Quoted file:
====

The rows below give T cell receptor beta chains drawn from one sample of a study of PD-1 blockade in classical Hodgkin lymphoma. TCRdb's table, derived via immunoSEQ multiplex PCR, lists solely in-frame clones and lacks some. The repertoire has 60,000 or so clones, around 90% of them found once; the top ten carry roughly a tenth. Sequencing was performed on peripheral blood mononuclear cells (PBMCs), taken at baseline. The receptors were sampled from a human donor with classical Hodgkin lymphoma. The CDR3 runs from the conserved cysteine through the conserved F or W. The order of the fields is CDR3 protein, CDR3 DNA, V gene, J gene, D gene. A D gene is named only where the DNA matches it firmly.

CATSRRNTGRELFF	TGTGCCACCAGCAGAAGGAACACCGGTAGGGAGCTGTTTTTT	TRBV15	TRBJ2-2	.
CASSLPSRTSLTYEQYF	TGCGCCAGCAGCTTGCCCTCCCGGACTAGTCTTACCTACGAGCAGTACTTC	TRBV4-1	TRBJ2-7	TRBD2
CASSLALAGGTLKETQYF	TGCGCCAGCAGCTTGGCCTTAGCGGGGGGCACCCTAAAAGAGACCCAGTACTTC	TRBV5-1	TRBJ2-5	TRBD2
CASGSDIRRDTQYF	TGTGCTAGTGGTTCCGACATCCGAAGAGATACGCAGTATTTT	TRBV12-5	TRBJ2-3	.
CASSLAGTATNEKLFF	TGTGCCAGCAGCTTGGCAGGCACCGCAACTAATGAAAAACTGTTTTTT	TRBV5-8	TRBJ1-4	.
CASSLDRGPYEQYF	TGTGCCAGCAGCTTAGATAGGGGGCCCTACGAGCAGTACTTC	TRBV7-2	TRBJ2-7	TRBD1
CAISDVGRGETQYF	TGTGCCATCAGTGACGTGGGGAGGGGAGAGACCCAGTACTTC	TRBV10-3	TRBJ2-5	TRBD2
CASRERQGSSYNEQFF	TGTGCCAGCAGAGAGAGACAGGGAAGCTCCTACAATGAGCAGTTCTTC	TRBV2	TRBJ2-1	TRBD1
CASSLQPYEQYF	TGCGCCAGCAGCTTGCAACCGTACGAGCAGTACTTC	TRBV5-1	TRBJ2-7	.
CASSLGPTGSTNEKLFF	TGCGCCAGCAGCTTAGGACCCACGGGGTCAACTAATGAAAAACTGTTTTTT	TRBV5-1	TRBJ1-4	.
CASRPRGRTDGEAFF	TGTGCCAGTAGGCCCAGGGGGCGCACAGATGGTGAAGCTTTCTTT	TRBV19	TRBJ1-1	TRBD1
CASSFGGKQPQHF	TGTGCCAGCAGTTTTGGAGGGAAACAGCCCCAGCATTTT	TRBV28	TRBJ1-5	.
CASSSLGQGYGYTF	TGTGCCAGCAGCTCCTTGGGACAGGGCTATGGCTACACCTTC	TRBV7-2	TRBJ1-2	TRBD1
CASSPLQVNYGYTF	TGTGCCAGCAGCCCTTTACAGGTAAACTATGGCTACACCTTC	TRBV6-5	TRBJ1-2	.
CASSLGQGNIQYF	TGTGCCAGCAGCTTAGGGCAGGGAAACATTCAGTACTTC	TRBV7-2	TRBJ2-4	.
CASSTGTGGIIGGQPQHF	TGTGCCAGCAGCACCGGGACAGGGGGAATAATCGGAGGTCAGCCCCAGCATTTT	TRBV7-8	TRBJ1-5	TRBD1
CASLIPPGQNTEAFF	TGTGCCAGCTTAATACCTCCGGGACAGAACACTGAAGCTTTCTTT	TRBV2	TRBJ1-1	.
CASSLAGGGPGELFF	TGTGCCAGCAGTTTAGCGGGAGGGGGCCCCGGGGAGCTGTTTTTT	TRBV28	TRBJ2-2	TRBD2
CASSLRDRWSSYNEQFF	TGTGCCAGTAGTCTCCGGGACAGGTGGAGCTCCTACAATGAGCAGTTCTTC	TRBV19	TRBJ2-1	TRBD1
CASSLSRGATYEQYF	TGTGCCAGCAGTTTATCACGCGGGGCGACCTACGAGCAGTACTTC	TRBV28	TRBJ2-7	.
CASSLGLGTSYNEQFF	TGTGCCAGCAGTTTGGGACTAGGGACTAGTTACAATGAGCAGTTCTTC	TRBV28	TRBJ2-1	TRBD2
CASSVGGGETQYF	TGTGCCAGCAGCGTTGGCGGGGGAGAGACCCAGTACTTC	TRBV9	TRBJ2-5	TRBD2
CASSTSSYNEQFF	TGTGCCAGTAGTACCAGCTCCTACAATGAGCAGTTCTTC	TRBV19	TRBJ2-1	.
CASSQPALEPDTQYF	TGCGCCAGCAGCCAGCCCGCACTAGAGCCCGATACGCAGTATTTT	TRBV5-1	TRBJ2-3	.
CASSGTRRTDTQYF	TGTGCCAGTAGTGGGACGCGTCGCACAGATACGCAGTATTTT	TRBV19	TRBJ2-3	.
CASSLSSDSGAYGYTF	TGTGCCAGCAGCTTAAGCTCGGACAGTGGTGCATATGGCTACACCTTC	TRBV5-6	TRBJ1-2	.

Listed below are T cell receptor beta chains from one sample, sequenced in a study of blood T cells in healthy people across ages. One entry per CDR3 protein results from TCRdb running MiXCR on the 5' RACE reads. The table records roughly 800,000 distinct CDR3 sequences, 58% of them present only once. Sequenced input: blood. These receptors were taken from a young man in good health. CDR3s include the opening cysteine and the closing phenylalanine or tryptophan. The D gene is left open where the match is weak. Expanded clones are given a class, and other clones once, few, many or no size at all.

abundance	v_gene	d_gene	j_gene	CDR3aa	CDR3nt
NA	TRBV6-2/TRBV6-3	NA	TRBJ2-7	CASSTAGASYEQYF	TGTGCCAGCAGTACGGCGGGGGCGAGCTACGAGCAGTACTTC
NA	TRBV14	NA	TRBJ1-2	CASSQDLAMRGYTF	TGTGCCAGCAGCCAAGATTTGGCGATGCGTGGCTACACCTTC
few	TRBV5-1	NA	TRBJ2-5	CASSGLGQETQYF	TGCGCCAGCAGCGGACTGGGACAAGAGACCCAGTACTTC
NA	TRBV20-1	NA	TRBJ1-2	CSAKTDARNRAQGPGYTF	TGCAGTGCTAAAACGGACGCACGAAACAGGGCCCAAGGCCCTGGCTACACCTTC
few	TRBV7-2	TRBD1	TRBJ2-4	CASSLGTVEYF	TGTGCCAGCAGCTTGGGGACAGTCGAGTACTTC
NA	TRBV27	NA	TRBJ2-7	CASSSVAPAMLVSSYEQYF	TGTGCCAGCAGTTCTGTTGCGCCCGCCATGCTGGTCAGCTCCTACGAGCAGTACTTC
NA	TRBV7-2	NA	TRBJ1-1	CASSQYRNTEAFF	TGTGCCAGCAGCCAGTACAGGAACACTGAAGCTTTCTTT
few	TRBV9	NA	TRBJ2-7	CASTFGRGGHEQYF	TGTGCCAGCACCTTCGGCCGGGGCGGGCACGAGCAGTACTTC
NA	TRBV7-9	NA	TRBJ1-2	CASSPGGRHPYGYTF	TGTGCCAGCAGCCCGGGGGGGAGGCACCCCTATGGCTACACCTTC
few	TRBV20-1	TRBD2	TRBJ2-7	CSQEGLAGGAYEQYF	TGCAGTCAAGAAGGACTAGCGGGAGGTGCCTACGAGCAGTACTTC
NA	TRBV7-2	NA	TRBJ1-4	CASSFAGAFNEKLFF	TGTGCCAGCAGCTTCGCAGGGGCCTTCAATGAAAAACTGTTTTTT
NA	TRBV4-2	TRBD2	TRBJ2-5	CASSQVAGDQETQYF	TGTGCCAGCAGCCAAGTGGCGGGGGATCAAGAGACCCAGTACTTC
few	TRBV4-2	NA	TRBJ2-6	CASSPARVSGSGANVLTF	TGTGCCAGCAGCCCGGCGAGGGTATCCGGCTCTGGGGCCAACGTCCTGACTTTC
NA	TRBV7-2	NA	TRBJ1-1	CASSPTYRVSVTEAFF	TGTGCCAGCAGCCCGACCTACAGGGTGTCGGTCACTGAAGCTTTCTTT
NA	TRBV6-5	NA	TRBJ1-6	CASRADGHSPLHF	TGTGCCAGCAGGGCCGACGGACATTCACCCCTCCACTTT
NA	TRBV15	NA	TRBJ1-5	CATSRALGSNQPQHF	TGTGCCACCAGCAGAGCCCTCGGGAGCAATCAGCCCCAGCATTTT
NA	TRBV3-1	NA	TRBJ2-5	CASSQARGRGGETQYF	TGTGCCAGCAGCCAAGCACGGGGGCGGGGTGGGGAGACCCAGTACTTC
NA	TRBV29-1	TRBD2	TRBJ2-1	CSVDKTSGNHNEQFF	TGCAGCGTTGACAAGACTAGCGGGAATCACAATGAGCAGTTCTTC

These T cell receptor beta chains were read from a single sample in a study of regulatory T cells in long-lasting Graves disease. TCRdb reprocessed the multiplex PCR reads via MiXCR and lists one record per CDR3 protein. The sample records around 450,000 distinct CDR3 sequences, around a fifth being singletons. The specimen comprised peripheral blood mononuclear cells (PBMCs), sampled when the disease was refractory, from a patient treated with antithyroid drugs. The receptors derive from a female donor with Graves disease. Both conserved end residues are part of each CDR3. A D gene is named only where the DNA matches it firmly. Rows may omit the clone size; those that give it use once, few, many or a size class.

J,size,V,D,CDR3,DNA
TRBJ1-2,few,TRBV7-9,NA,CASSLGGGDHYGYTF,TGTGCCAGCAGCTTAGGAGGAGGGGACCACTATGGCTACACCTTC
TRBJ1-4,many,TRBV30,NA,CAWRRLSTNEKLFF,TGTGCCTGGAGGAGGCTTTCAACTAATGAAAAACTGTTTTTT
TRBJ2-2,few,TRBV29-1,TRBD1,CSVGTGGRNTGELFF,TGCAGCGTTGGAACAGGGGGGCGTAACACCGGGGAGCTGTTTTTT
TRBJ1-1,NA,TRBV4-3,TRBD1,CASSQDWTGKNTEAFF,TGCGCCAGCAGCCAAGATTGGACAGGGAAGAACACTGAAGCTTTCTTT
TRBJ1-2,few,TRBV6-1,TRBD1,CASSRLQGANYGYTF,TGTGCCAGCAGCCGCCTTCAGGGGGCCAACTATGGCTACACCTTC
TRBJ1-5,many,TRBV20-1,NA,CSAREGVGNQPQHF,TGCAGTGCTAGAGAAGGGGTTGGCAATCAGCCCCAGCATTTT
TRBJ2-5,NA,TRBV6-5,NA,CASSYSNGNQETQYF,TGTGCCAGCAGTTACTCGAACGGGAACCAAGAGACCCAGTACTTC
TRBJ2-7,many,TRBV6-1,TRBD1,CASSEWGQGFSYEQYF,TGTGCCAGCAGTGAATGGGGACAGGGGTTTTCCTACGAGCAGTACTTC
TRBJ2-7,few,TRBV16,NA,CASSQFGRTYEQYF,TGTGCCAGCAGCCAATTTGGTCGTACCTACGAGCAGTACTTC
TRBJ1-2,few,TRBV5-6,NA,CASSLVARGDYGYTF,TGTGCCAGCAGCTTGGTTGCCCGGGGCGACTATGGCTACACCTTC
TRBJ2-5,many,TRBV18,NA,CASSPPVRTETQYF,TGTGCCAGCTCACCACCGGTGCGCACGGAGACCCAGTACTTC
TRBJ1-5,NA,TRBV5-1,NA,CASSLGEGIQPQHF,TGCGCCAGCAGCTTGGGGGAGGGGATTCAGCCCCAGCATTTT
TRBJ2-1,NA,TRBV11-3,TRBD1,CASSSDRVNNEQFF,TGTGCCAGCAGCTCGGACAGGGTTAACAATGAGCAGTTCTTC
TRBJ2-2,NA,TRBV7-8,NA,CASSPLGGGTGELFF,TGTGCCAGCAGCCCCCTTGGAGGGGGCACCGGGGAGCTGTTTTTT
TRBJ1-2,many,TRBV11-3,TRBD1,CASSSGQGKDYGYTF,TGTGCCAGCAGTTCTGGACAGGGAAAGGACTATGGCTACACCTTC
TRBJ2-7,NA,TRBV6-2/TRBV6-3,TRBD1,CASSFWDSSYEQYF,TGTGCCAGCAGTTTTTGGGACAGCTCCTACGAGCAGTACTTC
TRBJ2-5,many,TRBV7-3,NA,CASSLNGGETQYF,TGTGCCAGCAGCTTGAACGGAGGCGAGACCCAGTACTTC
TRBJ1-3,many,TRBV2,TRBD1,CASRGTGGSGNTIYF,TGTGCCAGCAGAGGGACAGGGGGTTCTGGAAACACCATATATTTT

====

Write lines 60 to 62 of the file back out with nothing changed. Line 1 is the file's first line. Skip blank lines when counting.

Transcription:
TRBJ2-5,many,TRBV18,NA,CASSPPVRTETQYF,TGTGCCAGCTCACCACCGGTGCGCACGGAGACCCAGTACTTC
TRBJ1-5,NA,TRBV5-1,NA,CASSLGEGIQPQHF,TGCGCCAGCAGCTTGGGGGAGGGGATTCAGCCCCAGCATTTT
TRBJ2-1,NA,TRBV11-3,TRBD1,CASSSDRVNNEQFF,TGTGCCAGCAGCTCGGACAGGGTTAACAATGAGCAGTTCTTC